We talked extensively with Pastor John and his wife Robyn, who have been serving International Chapel for 14 years. Turns out John grew up in Hinsdale! The church is in a very small space on the ground floor of an apartment building just outside the historic district. Their services don’t include much liturgy. Just several songs, some prayer, a sermon and a closing song. We like the church, the people, and the energy. We’ll go back over the coming weeks.

Next time, I’ll tell you more about the history of Montpellier and about some of the places  Leslie and I have been able to visit — like the 13th-century Jewish ritual bath.

A bientôt!

 

IMG_2434
Red wine ages in French oak barrels. Haut-Lirou’s red wines are very nice!
IMG_2417
Some of Haut-Lirou’s vineyards. Nicholas told us that on clear mornings, he could sometimes see the Alps in the distance. Not today, unfortunately.

A happy reunion with good friends

IMG_0293
Our friends Julie and Dave were traveling in Italy, so we took the opportunity to see them in Florence.

Last weekend (May 26-28), Leslie and I rented a car and drove back to Florence. That’s an eight-hour drive through two countries and lots of tunnels! But it was worth it to spend a whole day with our dear friends Julie and Dave Kronbach.

When Julie and Dave lived in Naperville, Ill., we all attended Grace United Methodist Church. Leslie and Julie became fast friends when they were roommates on the church’s annual youth mission trip. And Julie somehow convinced me to serve on the Stewardship & Finance Committee. (Can you imagine? ME on the finance committee?!?!) She and Dave moved to the Denver area several years ago to be closer to family. Leslie and I last saw them about five years ago when we drove to Prior Lake, Minn., to spend a few days with them at their lake house.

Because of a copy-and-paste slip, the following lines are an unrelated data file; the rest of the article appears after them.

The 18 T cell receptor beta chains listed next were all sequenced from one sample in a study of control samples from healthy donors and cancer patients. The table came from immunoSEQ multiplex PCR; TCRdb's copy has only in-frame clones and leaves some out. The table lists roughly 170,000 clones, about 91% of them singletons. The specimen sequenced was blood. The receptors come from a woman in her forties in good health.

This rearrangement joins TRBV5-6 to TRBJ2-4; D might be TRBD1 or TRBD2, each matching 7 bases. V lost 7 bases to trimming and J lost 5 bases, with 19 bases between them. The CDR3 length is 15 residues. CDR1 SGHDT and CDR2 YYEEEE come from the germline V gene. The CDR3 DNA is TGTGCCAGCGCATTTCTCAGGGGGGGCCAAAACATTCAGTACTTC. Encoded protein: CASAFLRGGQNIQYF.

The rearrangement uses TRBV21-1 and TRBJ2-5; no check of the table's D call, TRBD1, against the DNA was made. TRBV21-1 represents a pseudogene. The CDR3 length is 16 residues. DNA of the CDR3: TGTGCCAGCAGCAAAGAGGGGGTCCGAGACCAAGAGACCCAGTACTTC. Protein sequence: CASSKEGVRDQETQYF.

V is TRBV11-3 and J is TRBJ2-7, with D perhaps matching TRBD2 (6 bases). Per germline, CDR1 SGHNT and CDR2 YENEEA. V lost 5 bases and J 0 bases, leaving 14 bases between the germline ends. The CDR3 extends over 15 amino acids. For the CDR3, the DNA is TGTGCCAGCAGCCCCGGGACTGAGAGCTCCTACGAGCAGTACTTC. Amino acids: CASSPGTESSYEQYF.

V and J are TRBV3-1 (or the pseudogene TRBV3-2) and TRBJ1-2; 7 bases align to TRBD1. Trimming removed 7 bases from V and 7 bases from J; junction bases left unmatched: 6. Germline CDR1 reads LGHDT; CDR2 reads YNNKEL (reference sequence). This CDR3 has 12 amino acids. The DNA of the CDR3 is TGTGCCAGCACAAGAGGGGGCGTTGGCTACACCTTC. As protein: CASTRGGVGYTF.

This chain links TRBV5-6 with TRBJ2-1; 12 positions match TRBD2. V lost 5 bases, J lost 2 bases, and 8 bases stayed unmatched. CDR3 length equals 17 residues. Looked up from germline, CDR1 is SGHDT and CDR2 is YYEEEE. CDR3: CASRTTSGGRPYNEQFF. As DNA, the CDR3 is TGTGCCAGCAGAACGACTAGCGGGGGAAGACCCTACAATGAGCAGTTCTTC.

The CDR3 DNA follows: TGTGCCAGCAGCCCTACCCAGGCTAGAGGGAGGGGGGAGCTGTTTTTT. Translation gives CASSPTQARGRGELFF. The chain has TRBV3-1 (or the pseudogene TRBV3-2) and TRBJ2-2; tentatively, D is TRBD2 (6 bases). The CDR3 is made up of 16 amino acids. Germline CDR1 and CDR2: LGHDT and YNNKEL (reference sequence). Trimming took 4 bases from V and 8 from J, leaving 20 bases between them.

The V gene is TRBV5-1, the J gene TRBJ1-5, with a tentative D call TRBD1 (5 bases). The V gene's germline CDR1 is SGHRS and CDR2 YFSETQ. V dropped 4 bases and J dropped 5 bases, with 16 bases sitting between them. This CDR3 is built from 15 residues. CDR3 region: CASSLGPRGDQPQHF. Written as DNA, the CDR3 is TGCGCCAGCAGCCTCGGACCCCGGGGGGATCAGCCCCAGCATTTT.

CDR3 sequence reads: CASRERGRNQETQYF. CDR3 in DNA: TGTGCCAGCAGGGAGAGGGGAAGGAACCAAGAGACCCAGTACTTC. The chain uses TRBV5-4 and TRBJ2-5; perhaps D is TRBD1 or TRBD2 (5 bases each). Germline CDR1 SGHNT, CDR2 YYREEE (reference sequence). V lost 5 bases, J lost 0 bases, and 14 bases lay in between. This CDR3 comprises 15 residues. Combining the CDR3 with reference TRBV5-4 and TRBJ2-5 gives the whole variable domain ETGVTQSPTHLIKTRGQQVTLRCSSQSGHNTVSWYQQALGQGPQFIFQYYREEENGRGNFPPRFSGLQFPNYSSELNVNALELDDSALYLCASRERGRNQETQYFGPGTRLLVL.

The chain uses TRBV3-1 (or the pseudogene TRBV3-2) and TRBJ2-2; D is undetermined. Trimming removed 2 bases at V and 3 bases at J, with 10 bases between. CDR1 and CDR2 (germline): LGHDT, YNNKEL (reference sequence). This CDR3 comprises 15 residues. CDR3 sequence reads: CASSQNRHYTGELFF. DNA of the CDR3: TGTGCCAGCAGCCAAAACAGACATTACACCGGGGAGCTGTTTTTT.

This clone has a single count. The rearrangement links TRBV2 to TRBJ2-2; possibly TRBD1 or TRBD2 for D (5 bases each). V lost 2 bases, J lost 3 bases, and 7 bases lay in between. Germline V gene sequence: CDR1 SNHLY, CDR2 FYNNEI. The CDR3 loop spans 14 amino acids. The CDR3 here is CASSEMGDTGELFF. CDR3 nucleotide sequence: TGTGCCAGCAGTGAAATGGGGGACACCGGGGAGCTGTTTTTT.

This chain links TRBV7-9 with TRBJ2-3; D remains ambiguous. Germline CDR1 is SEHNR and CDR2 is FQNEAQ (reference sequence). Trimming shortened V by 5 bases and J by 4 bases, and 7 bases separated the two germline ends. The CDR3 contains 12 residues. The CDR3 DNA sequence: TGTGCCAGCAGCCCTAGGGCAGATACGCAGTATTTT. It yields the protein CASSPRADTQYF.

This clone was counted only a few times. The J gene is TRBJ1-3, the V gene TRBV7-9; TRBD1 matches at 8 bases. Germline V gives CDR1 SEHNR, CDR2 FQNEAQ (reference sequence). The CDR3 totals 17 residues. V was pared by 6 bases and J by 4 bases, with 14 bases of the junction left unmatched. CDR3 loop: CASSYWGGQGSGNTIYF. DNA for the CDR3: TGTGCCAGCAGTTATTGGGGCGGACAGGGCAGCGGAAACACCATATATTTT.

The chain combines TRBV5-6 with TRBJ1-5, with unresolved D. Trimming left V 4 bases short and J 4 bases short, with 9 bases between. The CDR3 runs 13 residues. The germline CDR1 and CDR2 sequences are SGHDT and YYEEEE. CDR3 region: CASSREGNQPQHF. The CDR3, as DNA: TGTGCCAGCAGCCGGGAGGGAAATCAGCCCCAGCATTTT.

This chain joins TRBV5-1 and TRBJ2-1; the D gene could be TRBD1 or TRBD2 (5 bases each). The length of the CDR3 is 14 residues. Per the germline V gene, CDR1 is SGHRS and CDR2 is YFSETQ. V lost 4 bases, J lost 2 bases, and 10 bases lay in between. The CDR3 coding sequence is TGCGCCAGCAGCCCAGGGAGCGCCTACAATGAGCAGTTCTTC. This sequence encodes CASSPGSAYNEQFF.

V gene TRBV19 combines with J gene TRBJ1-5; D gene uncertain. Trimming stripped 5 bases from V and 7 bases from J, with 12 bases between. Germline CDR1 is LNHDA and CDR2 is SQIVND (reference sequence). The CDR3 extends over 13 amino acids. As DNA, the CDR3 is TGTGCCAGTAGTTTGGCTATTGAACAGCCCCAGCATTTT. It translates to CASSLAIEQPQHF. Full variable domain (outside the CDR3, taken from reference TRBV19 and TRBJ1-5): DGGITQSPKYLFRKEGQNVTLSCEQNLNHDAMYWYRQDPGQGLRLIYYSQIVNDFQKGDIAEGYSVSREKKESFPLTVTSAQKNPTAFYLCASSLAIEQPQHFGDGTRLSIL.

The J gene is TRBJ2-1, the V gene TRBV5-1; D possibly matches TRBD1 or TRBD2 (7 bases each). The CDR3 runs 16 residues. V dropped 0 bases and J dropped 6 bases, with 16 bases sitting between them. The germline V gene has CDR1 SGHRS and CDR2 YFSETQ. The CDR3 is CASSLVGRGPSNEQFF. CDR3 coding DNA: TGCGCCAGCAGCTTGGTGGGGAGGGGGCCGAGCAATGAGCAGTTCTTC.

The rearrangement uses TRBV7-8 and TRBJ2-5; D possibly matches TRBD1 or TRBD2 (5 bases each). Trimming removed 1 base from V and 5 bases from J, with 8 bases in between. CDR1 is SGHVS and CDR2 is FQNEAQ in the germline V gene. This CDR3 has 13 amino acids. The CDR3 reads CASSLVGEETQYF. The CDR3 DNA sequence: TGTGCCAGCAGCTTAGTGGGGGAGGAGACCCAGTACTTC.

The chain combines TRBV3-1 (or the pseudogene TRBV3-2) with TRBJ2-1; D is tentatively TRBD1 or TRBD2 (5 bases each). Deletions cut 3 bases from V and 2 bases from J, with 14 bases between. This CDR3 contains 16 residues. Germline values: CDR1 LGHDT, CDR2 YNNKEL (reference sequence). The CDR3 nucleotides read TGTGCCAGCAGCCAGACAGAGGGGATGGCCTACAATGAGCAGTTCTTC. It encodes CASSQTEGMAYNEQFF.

If you’re Facebook friends with Leslie, you’ve seen the picture of the four of us in front of the Duomo. Julie and Dave were in Florence with Julie’s sister Susie and husband Mike. The four of them took a Mediterranean cruise and had a few days on their own after it ended. We met Julie and Dave about 10 a.m. Sunday in front of the Duomo and looked around for a place to chat and get an espresso. We found a nice al fresco spot on the piazza and stayed there almost all day, talking and catching up.

At some point shortly after noon, I realized our waitress was looking at our table often. I imagined her thinking, “Are they ever going to leave?” It wasn’t long before one of us had a great idea: Let’s get some menus. So we enjoyed an excellent lunch there and kept talking until we decided to check out two possible dinner locations, both of which Leslie and I discovered during our initial visit to Florence.

After reviewing the menus in both restaurants, we chose Le Botteghe di Donatello for its diverse offerings, outdoor seating and view of the Duomo. Susie and Mike joined us for our goodbye meal, and we enjoyed meeting and getting to know them. Leslie and I got back in the car Monday morning for another eight-hour drive while they took a train to Rome for their flight home.

What a great day we had, sharing the events of the past few years and renewing our friendship with these delightful people. Now we’re back in Montpellier, learning more about living in France. Until next time…

A bientôt!